blob: f15af689310ae475d674bbd77c1040a80b997c03 [file] [log] [blame]
page.title=Managing Your App's Memory
page.tags=ram,low memory,OutOfMemoryError,onTrimMemory
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<h2>In this document</h2>
<ol class="nolist">
<li><a href="#Android">How Android Manages Memory</a>
<li><a href="#SharingRAM">Sharing Memory</a></li>
<li><a href="#AllocatingRAM">Allocating and Reclaiming App Memory</a></li>
<li><a href="#RestrictingMemory">Restricting App Memory</a></li>
<li><a href="#SwitchingApps">Switching Apps</a></li>
<li><a href="#YourApp">How Your App Should Manage Memory</a>
<li><a href="#Services">Use services sparingly</a></li>
<li><a href="#ReleaseMemoryAsUiGone">Release memory when your user interface becomes hidden</a></li>
<li><a href="#ReleaseMemoryAsTight">Release memory as memory becomes tight</a></li>
<li><a href="#CheckHowMuchMemory">Check how much memory you should use</a></li>
<li><a href="#Bitmaps">Avoid wasting memory with bitmaps</a></li>
<li><a href="#DataContainers">Use optimized data containers</a></li>
<li><a href="#Overhead">Be aware of memory overhead</a></li>
<li><a href="#Abstractions">Be careful with code abstractions</a></li>
<li><a href="#NanoProto">Use nano protobufs for serialized data</a></li>
<li><a href="#DependencyInjection">Avoid dependency injection frameworks</a></li>
<li><a href="#ExternalLibs">Be careful about using external libraries</a></li>
<li><a href="#OverallPerf">Optimize overall performance</a></li>
<li><a href="#Proguard">Use ProGuard to strip out any unneeded code</a></li>
<li><a href="#Zipalign">Use zipalign on your final APK</a></li>
<li><a href="#AnalyzeRam">Analyze your RAM usage</a></li>
<li><a href="#MultipleProcesses">Use multiple processes</a></li>
<h2>See Also</h2>
<li><a href="{@docRoot}tools/debugging/debugging-memory.html">Investigating Your RAM Usage</a>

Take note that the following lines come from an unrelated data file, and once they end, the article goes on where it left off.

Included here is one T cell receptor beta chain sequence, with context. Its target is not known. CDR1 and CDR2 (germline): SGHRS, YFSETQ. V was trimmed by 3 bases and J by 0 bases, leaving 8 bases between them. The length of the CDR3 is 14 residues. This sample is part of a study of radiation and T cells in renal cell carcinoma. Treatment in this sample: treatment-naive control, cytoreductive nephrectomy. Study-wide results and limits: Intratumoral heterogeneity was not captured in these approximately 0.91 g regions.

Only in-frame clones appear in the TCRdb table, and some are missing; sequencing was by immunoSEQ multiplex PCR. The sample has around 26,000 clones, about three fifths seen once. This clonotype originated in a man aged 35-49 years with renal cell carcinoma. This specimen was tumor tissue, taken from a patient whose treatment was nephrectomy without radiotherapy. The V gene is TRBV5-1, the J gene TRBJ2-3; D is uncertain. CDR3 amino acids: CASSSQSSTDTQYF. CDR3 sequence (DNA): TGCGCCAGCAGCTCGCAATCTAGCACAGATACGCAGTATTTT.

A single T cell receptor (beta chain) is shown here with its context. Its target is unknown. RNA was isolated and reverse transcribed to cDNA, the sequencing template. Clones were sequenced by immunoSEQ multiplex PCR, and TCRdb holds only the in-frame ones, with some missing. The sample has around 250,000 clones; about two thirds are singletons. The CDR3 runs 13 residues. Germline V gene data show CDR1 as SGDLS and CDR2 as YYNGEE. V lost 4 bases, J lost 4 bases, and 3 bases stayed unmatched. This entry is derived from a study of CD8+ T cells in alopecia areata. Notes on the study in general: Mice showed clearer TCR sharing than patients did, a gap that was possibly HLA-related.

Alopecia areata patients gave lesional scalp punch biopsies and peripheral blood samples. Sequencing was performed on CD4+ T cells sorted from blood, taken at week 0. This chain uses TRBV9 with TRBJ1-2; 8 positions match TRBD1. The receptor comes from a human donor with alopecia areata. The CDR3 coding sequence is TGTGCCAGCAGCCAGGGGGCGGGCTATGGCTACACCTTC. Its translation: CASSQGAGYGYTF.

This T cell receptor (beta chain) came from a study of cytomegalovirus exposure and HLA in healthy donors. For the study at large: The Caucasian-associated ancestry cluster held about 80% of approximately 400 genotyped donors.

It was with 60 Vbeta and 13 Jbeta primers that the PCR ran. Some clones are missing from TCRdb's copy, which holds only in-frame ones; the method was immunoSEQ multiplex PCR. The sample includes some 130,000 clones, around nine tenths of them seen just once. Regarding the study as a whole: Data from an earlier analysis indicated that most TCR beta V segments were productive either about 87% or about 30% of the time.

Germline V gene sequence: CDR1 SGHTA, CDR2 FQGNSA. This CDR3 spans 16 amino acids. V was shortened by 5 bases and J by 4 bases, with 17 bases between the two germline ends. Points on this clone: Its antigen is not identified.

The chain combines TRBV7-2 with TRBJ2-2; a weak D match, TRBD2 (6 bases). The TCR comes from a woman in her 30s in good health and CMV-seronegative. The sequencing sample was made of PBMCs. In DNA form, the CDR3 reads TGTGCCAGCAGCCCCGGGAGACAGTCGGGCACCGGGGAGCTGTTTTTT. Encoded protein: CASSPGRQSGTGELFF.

<p>Random-access memory (RAM) is a valuable resource in any software development environment, but
it's even more valuable on a mobile operating system where physical memory is often constrained.
Although Android's Dalvik virtual machine performs routine garbage collection, this doesn't allow
you to ignore when and where your app allocates and releases memory.</p>
<p>In order for the garbage collector to reclaim memory from your app, you need to avoid
introducing memory leaks (usually caused by holding onto object references in global members) and
release any {@link java.lang.ref.Reference} objects at the appropriate time (as defined by
lifecycle callbacks discussed further below). For most apps, the Dalvik garbage collector takes
care of the rest: the system reclaims your memory allocations when the corresponding objects leave
the scope of your app's active threads.</p>
<p>This document explains how Android manages app processes and memory allocation, and how you can
proactively reduce memory usage while developing for Android. For more information about general
practices to clean up your resources when programming in Java, refer to other books or online
documentation about managing resource references. If you’re looking for information about how to
analyze your app’s memory once you’ve already built it, read <a
href="{@docRoot}tools/debugging/debugging-memory.html">Investigating Your RAM Usage</a>.</p>
<h2 id="Android">How Android Manages Memory</h2>
<p>Android does not offer swap space for memory, but it does use <a href=
"" class="external-link">paging</a> and <a href=
"" class="external-link">memory-mapping</a>
(mmapping) to manage memory. This means that any memory you modify&mdash;whether by allocating
new objects or touching mmapped pages&mdash;remains resident in RAM and cannot be paged out.
So the only way to completely release memory from your app is to release object references you may
be holding, making the memory available to the garbage collector. That is with one exception:
any files mmapped in without modification, such as code, can be paged out of RAM if the system
wants to use that memory elsewhere.</p>
<h3 id="SharingRAM">Sharing Memory</h3>
<p>In order to fit everything it needs in RAM, Android tries to share RAM pages across processes. It
can do so in the following ways:</p>
<li>Each app process is forked from an existing process called Zygote.